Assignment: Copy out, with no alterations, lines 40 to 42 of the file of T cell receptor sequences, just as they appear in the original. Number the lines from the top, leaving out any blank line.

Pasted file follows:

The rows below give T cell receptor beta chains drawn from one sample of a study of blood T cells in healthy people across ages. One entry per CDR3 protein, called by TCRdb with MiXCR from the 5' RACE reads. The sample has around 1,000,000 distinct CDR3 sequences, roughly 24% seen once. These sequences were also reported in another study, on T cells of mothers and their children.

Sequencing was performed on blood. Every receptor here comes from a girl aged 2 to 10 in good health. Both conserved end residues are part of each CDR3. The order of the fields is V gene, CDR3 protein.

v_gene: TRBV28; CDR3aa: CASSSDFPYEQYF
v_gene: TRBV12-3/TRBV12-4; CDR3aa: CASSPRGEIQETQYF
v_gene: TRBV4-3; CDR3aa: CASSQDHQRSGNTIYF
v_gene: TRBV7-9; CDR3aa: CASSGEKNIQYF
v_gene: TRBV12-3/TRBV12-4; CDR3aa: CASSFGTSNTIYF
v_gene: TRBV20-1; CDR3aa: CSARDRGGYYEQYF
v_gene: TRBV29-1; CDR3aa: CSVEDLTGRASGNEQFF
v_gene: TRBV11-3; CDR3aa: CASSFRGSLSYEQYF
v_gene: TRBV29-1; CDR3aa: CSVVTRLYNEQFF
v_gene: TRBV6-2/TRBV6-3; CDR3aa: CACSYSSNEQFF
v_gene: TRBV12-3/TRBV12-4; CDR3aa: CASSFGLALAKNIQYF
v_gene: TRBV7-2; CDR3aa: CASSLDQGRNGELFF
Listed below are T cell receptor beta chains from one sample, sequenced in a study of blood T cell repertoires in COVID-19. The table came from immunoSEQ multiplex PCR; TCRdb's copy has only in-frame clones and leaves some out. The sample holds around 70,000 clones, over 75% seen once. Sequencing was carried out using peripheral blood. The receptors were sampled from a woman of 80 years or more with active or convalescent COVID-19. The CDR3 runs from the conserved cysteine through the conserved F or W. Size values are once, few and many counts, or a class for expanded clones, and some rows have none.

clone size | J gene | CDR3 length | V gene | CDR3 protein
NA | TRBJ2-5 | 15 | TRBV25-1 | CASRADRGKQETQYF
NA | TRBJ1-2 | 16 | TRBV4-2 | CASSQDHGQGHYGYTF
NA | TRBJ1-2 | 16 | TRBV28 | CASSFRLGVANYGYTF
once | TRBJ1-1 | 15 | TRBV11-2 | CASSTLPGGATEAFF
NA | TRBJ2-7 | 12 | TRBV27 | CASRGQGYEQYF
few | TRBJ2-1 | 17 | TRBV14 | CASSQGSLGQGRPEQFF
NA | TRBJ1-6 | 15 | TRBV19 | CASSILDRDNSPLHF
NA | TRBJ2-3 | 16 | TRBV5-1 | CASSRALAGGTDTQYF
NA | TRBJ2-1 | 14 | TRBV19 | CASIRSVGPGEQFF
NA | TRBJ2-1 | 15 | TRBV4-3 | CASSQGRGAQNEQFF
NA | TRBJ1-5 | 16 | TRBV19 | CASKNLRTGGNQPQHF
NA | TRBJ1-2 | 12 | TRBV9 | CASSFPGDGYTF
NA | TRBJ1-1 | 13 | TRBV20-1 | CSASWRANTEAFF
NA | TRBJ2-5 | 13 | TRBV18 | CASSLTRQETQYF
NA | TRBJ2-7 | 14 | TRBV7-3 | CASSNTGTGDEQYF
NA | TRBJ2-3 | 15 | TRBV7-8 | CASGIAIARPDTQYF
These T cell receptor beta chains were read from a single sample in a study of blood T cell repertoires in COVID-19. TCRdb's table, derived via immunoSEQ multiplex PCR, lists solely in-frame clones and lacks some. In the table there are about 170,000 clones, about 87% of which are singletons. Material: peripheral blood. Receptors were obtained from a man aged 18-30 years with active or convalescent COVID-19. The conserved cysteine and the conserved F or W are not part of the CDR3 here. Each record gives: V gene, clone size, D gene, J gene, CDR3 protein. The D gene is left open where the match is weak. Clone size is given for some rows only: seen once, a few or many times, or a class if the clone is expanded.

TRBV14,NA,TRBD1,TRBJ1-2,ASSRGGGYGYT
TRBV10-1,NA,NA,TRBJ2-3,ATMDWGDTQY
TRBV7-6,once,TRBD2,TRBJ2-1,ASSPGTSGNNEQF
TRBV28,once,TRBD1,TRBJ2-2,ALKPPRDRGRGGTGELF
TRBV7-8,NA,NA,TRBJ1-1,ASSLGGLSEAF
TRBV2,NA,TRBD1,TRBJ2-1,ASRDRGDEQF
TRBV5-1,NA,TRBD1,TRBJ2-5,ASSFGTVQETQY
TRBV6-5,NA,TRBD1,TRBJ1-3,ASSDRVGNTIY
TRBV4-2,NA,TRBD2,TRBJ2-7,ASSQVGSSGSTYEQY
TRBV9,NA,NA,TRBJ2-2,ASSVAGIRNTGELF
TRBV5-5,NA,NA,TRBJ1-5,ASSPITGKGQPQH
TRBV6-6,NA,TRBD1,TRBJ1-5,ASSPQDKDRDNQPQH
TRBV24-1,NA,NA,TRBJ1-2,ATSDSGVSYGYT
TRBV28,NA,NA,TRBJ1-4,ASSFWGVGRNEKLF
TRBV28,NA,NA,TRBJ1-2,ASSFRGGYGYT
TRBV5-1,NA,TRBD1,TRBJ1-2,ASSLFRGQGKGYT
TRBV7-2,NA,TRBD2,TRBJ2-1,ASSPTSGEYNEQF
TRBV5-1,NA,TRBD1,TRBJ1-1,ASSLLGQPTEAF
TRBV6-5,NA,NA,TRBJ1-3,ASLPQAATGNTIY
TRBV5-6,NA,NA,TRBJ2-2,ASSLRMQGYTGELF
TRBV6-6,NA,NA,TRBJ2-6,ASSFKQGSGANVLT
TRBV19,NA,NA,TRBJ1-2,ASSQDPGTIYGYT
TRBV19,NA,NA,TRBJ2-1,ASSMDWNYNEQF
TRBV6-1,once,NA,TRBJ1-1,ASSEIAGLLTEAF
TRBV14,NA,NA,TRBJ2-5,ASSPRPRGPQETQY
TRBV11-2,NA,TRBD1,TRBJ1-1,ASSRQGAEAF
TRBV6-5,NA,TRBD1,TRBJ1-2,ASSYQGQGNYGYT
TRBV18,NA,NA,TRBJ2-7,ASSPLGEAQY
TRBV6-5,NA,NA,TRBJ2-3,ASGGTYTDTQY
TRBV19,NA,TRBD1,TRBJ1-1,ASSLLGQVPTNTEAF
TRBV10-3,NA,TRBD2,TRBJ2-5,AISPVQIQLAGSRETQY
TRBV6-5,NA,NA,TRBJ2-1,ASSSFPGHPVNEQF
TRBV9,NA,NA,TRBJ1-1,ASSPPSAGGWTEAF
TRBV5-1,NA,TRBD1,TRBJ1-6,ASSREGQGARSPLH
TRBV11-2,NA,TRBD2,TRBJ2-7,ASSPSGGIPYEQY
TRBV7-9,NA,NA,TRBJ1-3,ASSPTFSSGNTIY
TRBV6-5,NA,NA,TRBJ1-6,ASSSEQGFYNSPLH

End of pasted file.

TRBV5-1,NA,TRBD1,TRBJ2-5,ASSFGTVQETQY
TRBV6-5,NA,TRBD1,TRBJ1-3,ASSDRVGNTIY
TRBV4-2,NA,TRBD2,TRBJ2-7,ASSQVGSSGSTYEQY